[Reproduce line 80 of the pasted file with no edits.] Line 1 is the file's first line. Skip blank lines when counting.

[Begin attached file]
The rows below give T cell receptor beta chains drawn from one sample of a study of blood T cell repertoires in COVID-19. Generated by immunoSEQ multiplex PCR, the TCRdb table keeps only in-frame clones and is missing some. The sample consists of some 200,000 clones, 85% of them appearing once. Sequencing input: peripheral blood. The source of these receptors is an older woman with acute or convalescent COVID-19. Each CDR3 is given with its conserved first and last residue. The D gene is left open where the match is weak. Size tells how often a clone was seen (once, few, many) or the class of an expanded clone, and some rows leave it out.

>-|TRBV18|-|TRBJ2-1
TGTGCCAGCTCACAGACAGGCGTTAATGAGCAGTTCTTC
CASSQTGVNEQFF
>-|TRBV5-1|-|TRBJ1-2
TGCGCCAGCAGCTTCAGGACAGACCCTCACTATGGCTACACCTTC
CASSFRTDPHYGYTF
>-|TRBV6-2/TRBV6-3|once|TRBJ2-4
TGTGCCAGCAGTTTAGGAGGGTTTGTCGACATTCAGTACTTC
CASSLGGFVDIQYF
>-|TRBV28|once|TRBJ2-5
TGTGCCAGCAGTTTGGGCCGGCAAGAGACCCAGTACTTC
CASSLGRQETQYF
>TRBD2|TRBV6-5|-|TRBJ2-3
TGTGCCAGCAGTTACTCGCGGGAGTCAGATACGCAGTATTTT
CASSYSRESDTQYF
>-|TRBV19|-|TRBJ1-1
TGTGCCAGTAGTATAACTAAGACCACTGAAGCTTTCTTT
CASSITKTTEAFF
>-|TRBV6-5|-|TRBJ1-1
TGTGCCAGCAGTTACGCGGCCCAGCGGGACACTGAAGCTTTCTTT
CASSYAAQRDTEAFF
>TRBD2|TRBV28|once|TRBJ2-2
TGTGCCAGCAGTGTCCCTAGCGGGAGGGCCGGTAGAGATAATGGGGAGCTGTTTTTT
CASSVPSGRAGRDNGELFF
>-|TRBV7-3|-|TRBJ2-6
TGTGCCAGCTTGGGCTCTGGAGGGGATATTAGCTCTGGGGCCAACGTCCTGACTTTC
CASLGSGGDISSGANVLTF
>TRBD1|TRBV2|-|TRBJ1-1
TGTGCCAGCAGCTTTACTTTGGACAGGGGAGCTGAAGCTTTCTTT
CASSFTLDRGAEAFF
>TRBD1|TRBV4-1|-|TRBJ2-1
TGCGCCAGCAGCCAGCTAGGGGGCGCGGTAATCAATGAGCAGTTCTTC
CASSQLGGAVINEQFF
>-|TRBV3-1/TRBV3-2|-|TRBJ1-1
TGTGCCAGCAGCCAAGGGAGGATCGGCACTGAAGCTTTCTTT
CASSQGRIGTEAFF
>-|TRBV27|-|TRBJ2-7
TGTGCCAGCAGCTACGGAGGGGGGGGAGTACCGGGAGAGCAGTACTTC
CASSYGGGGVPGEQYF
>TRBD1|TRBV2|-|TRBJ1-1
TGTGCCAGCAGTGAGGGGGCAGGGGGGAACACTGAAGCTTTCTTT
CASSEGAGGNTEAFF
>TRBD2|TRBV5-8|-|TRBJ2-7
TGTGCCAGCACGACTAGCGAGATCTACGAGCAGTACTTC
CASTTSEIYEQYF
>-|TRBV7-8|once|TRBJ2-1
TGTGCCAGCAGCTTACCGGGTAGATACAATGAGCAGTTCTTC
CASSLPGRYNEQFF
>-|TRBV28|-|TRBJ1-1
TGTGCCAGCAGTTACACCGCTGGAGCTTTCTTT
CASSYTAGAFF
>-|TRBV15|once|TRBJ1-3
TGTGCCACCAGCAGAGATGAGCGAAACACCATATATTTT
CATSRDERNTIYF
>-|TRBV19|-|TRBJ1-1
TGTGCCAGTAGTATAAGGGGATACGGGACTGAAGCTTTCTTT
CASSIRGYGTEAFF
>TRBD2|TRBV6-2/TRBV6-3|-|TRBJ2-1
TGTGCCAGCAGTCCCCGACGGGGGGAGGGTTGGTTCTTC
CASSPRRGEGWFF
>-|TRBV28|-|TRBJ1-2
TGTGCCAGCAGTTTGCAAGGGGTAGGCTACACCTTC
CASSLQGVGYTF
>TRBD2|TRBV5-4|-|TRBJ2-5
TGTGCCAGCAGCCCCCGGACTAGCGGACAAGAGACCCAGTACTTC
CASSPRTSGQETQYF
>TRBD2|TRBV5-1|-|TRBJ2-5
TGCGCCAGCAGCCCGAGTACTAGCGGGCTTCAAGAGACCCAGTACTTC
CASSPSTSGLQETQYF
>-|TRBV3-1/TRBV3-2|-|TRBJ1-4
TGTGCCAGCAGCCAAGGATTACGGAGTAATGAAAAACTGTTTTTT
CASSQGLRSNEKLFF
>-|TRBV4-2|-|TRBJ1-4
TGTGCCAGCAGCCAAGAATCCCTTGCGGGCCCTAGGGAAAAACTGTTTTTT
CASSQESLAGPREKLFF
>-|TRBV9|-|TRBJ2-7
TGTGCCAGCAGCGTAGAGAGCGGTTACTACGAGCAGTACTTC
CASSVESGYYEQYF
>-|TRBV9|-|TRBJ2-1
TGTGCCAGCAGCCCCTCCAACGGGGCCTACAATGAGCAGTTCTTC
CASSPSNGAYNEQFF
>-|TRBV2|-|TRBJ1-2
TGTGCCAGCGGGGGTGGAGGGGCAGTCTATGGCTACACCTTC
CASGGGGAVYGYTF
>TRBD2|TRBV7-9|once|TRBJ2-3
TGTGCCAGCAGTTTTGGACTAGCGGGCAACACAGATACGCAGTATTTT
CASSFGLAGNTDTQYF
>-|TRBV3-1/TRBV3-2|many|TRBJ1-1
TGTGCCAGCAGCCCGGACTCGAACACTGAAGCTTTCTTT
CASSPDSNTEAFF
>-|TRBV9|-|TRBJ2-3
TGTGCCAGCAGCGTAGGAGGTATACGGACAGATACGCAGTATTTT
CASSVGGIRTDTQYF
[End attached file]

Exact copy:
>-|TRBV9|-|TRBJ2-1